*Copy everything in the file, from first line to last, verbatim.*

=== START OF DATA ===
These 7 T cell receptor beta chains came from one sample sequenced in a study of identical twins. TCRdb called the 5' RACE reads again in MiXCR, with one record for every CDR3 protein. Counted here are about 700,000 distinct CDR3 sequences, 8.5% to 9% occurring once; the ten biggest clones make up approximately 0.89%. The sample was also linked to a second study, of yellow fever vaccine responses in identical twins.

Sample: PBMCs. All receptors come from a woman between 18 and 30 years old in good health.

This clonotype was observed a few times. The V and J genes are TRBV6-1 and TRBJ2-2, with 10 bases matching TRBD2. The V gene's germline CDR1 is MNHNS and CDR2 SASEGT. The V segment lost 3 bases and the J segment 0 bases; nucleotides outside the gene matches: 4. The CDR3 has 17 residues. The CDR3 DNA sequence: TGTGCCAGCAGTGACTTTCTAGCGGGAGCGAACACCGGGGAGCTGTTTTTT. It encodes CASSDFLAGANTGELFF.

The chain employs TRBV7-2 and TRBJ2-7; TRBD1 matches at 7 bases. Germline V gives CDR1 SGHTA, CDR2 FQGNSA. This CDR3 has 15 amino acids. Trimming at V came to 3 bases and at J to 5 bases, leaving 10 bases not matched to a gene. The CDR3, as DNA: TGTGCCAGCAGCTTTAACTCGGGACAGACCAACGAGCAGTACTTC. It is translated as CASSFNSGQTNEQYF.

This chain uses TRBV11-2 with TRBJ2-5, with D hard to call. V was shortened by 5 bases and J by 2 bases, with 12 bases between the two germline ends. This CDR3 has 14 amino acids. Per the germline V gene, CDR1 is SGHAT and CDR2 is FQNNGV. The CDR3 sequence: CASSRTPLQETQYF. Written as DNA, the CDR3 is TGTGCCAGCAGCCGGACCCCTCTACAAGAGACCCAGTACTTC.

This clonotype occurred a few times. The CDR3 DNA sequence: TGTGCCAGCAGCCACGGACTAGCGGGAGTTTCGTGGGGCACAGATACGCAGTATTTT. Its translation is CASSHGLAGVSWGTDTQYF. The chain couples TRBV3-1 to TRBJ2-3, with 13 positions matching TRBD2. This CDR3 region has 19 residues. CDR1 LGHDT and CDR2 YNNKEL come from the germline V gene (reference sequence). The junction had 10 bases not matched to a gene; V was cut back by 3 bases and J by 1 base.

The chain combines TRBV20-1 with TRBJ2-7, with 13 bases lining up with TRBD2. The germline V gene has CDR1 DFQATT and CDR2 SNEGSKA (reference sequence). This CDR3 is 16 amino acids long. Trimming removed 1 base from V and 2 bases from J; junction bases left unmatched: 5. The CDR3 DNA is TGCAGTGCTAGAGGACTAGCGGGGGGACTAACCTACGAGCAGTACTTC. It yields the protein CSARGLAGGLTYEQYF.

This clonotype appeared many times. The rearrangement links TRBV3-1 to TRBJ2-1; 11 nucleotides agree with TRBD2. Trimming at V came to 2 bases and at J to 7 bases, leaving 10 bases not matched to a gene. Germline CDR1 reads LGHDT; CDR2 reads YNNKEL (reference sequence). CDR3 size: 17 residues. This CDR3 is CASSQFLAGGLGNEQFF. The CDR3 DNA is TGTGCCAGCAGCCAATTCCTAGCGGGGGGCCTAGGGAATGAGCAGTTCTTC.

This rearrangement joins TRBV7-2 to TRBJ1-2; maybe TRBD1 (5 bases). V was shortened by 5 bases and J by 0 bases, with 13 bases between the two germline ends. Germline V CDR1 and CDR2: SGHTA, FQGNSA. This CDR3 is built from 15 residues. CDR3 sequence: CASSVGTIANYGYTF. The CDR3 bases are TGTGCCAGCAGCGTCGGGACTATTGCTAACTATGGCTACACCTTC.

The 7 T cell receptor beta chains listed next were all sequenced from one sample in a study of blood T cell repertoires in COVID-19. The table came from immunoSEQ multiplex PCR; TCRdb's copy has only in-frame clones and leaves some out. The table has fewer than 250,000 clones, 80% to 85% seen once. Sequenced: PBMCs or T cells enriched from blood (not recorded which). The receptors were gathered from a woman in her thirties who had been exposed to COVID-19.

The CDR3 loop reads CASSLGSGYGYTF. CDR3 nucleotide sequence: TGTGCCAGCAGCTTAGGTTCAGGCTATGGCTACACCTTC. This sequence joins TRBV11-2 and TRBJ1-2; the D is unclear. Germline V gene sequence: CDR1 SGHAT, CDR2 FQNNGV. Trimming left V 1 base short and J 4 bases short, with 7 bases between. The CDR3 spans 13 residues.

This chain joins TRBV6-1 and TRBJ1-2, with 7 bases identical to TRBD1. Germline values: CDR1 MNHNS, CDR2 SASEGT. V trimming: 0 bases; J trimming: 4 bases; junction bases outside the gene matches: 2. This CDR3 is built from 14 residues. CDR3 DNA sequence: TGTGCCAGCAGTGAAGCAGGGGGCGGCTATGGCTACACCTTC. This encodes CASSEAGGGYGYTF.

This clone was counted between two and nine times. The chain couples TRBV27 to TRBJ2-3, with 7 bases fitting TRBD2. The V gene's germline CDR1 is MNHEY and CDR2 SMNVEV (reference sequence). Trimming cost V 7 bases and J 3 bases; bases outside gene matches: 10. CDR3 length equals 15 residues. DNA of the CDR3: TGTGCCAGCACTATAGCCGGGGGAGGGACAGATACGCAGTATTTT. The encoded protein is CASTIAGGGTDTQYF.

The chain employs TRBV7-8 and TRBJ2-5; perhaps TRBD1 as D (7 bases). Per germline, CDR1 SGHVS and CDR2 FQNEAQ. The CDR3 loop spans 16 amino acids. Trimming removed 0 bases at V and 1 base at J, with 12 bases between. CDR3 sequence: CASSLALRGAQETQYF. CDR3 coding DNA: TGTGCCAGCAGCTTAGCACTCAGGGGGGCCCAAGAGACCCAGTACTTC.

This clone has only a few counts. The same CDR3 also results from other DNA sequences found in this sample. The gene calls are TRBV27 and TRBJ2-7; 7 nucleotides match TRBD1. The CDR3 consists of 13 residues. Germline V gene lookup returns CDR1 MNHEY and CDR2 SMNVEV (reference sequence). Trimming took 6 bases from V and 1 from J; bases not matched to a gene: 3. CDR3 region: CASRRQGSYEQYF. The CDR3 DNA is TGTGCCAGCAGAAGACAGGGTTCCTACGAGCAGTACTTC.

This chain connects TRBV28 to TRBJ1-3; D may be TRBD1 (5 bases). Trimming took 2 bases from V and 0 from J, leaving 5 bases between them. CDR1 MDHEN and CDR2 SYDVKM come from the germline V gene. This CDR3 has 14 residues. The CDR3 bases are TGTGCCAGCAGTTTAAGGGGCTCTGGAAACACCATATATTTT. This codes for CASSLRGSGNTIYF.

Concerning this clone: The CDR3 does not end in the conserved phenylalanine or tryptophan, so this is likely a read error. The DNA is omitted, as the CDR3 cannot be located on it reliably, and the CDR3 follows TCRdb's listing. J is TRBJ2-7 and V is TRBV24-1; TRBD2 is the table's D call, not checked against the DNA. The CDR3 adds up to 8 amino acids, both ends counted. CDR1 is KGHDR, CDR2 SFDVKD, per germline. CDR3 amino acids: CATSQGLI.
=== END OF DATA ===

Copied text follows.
These 7 T cell receptor beta chains came from one sample sequenced in a study of identical twins. TCRdb called the 5' RACE reads again in MiXCR, with one record for every CDR3 protein. Counted here are about 700,000 distinct CDR3 sequences, 8.5% to 9% occurring once; the ten biggest clones make up approximately 0.89%. The sample was also linked to a second study, of yellow fever vaccine responses in identical twins.

Sample: PBMCs. All receptors come from a woman between 18 and 30 years old in good health.

This clonotype was observed a few times. The V and J genes are TRBV6-1 and TRBJ2-2, with 10 bases matching TRBD2. The V gene's germline CDR1 is MNHNS and CDR2 SASEGT. The V segment lost 3 bases and the J segment 0 bases; nucleotides outside the gene matches: 4. The CDR3 has 17 residues. The CDR3 DNA sequence: TGTGCCAGCAGTGACTTTCTAGCGGGAGCGAACACCGGGGAGCTGTTTTTT. It encodes CASSDFLAGANTGELFF.

The chain employs TRBV7-2 and TRBJ2-7; TRBD1 matches at 7 bases. Germline V gives CDR1 SGHTA, CDR2 FQGNSA. This CDR3 has 15 amino acids. Trimming at V came to 3 bases and at J to 5 bases, leaving 10 bases not matched to a gene. The CDR3, as DNA: TGTGCCAGCAGCTTTAACTCGGGACAGACCAACGAGCAGTACTTC. It is translated as CASSFNSGQTNEQYF.

This chain uses TRBV11-2 with TRBJ2-5, with D hard to call. V was shortened by 5 bases and J by 2 bases, with 12 bases between the two germline ends. This CDR3 has 14 amino acids. Per the germline V gene, CDR1 is SGHAT and CDR2 is FQNNGV. The CDR3 sequence: CASSRTPLQETQYF. Written as DNA, the CDR3 is TGTGCCAGCAGCCGGACCCCTCTACAAGAGACCCAGTACTTC.

This clonotype occurred a few times. The CDR3 DNA sequence: TGTGCCAGCAGCCACGGACTAGCGGGAGTTTCGTGGGGCACAGATACGCAGTATTTT. Its translation is CASSHGLAGVSWGTDTQYF. The chain couples TRBV3-1 to TRBJ2-3, with 13 positions matching TRBD2. This CDR3 region has 19 residues. CDR1 LGHDT and CDR2 YNNKEL come from the germline V gene (reference sequence). The junction had 10 bases not matched to a gene; V was cut back by 3 bases and J by 1 base.

The chain combines TRBV20-1 with TRBJ2-7, with 13 bases lining up with TRBD2. The germline V gene has CDR1 DFQATT and CDR2 SNEGSKA (reference sequence). This CDR3 is 16 amino acids long. Trimming removed 1 base from V and 2 bases from J; junction bases left unmatched: 5. The CDR3 DNA is TGCAGTGCTAGAGGACTAGCGGGGGGACTAACCTACGAGCAGTACTTC. It yields the protein CSARGLAGGLTYEQYF.

This clonotype appeared many times. The rearrangement links TRBV3-1 to TRBJ2-1; 11 nucleotides agree with TRBD2. Trimming at V came to 2 bases and at J to 7 bases, leaving 10 bases not matched to a gene. Germline CDR1 reads LGHDT; CDR2 reads YNNKEL (reference sequence). CDR3 size: 17 residues. This CDR3 is CASSQFLAGGLGNEQFF. The CDR3 DNA is TGTGCCAGCAGCCAATTCCTAGCGGGGGGCCTAGGGAATGAGCAGTTCTTC.

This rearrangement joins TRBV7-2 to TRBJ1-2; maybe TRBD1 (5 bases). V was shortened by 5 bases and J by 0 bases, with 13 bases between the two germline ends. Germline V CDR1 and CDR2: SGHTA, FQGNSA. This CDR3 is built from 15 residues. CDR3 sequence: CASSVGTIANYGYTF. The CDR3 bases are TGTGCCAGCAGCGTCGGGACTATTGCTAACTATGGCTACACCTTC.

The 7 T cell receptor beta chains listed next were all sequenced from one sample in a study of blood T cell repertoires in COVID-19. The table came from immunoSEQ multiplex PCR; TCRdb's copy has only in-frame clones and leaves some out. The table has fewer than 250,000 clones, 80% to 85% seen once. Sequenced: PBMCs or T cells enriched from blood (not recorded which). The receptors were gathered from a woman in her thirties who had been exposed to COVID-19.

The CDR3 loop reads CASSLGSGYGYTF. CDR3 nucleotide sequence: TGTGCCAGCAGCTTAGGTTCAGGCTATGGCTACACCTTC. This sequence joins TRBV11-2 and TRBJ1-2; the D is unclear. Germline V gene sequence: CDR1 SGHAT, CDR2 FQNNGV. Trimming left V 1 base short and J 4 bases short, with 7 bases between. The CDR3 spans 13 residues.

This chain joins TRBV6-1 and TRBJ1-2, with 7 bases identical to TRBD1. Germline values: CDR1 MNHNS, CDR2 SASEGT. V trimming: 0 bases; J trimming: 4 bases; junction bases outside the gene matches: 2. This CDR3 is built from 14 residues. CDR3 DNA sequence: TGTGCCAGCAGTGAAGCAGGGGGCGGCTATGGCTACACCTTC. This encodes CASSEAGGGYGYTF.

This clone was counted between two and nine times. The chain couples TRBV27 to TRBJ2-3, with 7 bases fitting TRBD2. The V gene's germline CDR1 is MNHEY and CDR2 SMNVEV (reference sequence). Trimming cost V 7 bases and J 3 bases; bases outside gene matches: 10. CDR3 length equals 15 residues. DNA of the CDR3: TGTGCCAGCACTATAGCCGGGGGAGGGACAGATACGCAGTATTTT. The encoded protein is CASTIAGGGTDTQYF.

The chain employs TRBV7-8 and TRBJ2-5; perhaps TRBD1 as D (7 bases). Per germline, CDR1 SGHVS and CDR2 FQNEAQ. The CDR3 loop spans 16 amino acids. Trimming removed 0 bases at V and 1 base at J, with 12 bases between. CDR3 sequence: CASSLALRGAQETQYF. CDR3 coding DNA: TGTGCCAGCAGCTTAGCACTCAGGGGGGCCCAAGAGACCCAGTACTTC.

This clone has only a few counts. The same CDR3 also results from other DNA sequences found in this sample. The gene calls are TRBV27 and TRBJ2-7; 7 nucleotides match TRBD1. The CDR3 consists of 13 residues. Germline V gene lookup returns CDR1 MNHEY and CDR2 SMNVEV (reference sequence). Trimming took 6 bases from V and 1 from J; bases not matched to a gene: 3. CDR3 region: CASRRQGSYEQYF. The CDR3 DNA is TGTGCCAGCAGAAGACAGGGTTCCTACGAGCAGTACTTC.

This chain connects TRBV28 to TRBJ1-3; D may be TRBD1 (5 bases). Trimming took 2 bases from V and 0 from J, leaving 5 bases between them. CDR1 MDHEN and CDR2 SYDVKM come from the germline V gene. This CDR3 has 14 residues. The CDR3 bases are TGTGCCAGCAGTTTAAGGGGCTCTGGAAACACCATATATTTT. This codes for CASSLRGSGNTIYF.

Concerning this clone: The CDR3 does not end in the conserved phenylalanine or tryptophan, so this is likely a read error. The DNA is omitted, as the CDR3 cannot be located on it reliably, and the CDR3 follows TCRdb's listing. J is TRBJ2-7 and V is TRBV24-1; TRBD2 is the table's D call, not checked against the DNA. The CDR3 adds up to 8 amino acids, both ends counted. CDR1 is KGHDR, CDR2 SFDVKD, per germline. CDR3 amino acids: CATSQGLI.